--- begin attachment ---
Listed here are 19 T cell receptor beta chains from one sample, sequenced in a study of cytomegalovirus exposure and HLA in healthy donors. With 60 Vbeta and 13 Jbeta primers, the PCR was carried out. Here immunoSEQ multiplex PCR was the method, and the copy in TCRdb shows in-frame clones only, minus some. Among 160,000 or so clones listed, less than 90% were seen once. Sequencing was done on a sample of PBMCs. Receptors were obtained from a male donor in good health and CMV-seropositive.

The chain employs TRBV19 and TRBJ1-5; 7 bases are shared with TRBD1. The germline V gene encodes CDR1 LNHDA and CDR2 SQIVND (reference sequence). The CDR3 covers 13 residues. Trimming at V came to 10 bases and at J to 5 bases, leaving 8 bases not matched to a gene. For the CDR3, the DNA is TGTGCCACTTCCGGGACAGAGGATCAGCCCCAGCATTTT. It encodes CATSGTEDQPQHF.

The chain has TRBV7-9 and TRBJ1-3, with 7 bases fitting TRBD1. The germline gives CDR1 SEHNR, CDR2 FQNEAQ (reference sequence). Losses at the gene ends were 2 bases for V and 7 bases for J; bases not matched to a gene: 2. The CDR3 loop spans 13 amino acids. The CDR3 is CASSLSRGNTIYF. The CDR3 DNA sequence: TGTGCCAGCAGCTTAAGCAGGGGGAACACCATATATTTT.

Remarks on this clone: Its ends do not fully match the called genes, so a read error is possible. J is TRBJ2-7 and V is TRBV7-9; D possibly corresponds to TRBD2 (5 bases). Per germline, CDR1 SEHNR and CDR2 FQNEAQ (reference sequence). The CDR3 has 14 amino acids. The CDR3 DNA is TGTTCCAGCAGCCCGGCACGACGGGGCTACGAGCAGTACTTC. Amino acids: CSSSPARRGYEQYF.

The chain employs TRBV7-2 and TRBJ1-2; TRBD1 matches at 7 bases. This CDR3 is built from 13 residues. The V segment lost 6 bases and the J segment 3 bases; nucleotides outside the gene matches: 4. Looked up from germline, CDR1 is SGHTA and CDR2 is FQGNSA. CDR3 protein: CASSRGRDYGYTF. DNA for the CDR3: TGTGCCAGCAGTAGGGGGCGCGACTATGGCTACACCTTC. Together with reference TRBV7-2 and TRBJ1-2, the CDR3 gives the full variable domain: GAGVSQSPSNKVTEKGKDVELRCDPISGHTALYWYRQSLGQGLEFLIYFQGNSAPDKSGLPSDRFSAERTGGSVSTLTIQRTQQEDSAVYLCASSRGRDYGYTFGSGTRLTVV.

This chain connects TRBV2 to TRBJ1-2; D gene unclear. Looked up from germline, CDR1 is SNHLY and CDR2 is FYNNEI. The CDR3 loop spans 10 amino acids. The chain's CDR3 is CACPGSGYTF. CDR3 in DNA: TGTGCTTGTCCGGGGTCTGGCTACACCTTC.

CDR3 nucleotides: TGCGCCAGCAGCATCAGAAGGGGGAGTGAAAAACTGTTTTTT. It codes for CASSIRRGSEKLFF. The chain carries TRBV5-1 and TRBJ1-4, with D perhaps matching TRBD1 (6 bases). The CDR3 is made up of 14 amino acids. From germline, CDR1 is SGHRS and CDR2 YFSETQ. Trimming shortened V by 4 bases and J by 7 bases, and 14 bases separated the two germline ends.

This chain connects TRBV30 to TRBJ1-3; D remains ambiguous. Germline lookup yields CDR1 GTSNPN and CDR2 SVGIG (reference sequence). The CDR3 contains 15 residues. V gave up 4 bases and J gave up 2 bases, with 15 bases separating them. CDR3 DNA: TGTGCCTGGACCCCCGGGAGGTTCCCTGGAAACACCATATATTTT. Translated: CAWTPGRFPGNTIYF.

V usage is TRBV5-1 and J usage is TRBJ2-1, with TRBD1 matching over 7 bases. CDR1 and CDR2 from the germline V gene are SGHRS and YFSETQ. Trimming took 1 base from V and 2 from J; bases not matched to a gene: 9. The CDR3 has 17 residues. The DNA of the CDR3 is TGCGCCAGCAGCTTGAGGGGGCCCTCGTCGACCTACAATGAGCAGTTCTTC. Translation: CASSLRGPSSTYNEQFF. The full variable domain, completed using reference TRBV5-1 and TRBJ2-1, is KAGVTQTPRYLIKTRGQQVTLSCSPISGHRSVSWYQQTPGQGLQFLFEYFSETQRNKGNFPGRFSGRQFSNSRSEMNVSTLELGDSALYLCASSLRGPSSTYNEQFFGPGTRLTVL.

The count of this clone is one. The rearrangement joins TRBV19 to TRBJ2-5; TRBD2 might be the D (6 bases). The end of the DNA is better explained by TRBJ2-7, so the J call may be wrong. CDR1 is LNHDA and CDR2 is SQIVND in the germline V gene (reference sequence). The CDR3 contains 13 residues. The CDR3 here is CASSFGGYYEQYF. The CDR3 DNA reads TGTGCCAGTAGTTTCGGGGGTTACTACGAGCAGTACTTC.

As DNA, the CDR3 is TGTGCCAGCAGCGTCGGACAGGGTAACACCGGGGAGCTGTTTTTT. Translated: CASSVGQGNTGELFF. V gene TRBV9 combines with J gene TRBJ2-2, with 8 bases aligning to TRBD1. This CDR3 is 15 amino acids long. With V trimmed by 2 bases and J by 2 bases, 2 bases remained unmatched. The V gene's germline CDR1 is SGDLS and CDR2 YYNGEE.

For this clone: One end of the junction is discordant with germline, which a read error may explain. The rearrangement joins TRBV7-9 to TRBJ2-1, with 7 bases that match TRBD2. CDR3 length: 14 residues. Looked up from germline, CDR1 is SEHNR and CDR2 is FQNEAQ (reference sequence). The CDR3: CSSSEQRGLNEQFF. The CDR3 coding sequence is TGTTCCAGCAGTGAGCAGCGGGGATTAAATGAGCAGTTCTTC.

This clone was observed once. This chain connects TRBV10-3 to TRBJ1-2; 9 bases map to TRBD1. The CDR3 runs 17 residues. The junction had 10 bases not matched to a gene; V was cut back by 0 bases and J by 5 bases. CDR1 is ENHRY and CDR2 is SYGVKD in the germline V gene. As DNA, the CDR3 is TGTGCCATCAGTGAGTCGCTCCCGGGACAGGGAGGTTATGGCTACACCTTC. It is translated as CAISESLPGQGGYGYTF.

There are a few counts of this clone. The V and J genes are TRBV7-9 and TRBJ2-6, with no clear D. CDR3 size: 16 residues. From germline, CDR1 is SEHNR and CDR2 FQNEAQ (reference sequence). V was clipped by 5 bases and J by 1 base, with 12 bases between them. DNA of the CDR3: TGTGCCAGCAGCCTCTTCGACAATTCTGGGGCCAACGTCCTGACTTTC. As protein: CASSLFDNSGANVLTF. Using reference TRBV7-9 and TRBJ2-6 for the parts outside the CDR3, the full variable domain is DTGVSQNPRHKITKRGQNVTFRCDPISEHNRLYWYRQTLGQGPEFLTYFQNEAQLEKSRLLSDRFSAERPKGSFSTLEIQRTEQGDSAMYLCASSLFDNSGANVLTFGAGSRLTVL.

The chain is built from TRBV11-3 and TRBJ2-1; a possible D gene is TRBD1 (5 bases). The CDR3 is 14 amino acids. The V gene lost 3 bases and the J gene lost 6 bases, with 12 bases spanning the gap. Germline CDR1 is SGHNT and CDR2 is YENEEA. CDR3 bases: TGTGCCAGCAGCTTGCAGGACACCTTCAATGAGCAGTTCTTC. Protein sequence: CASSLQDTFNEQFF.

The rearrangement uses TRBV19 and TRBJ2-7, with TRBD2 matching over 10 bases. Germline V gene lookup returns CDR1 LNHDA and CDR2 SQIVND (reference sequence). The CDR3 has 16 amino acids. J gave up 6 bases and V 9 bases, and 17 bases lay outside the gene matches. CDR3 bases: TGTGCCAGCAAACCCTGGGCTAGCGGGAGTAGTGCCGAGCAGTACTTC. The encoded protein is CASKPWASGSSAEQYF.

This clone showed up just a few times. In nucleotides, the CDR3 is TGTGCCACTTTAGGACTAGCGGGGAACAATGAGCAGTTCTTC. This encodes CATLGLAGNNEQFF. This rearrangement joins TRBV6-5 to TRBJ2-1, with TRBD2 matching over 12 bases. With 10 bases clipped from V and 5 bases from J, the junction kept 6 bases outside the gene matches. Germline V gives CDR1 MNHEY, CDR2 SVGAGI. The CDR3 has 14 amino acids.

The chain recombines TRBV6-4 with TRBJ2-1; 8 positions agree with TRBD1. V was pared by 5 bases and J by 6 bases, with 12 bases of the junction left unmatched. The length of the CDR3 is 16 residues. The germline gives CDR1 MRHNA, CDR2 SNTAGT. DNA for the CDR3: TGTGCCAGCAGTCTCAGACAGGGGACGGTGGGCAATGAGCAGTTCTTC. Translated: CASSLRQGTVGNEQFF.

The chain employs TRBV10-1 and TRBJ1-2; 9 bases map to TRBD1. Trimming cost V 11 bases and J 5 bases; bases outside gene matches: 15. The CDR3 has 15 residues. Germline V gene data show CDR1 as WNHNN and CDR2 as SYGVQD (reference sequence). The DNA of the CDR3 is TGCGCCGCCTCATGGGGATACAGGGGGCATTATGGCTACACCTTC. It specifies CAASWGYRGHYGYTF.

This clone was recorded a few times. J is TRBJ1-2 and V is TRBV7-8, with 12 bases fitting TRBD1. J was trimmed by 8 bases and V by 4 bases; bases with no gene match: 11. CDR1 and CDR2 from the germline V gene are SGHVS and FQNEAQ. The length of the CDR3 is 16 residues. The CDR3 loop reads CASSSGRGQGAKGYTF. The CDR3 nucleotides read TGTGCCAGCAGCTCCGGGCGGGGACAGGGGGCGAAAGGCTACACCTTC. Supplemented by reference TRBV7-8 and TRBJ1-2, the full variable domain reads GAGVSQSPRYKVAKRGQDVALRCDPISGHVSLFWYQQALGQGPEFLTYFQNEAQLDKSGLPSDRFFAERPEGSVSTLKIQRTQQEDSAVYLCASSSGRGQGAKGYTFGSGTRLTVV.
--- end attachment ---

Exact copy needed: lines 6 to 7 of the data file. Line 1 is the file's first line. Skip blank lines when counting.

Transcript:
This chain connects TRBV2 to TRBJ1-2; D gene unclear. Looked up from germline, CDR1 is SNHLY and CDR2 is FYNNEI. The CDR3 loop spans 10 amino acids. The chain's CDR3 is CACPGSGYTF. CDR3 in DNA: TGTGCTTGTCCGGGGTCTGGCTACACCTTC.

CDR3 nucleotides: TGCGCCAGCAGCATCAGAAGGGGGAGTGAAAAACTGTTTTTT. It codes for CASSIRRGSEKLFF. The chain carries TRBV5-1 and TRBJ1-4, with D perhaps matching TRBD1 (6 bases). The CDR3 is made up of 14 amino acids. From germline, CDR1 is SGHRS and CDR2 YFSETQ. Trimming shortened V by 4 bases and J by 7 bases, and 14 bases separated the two germline ends.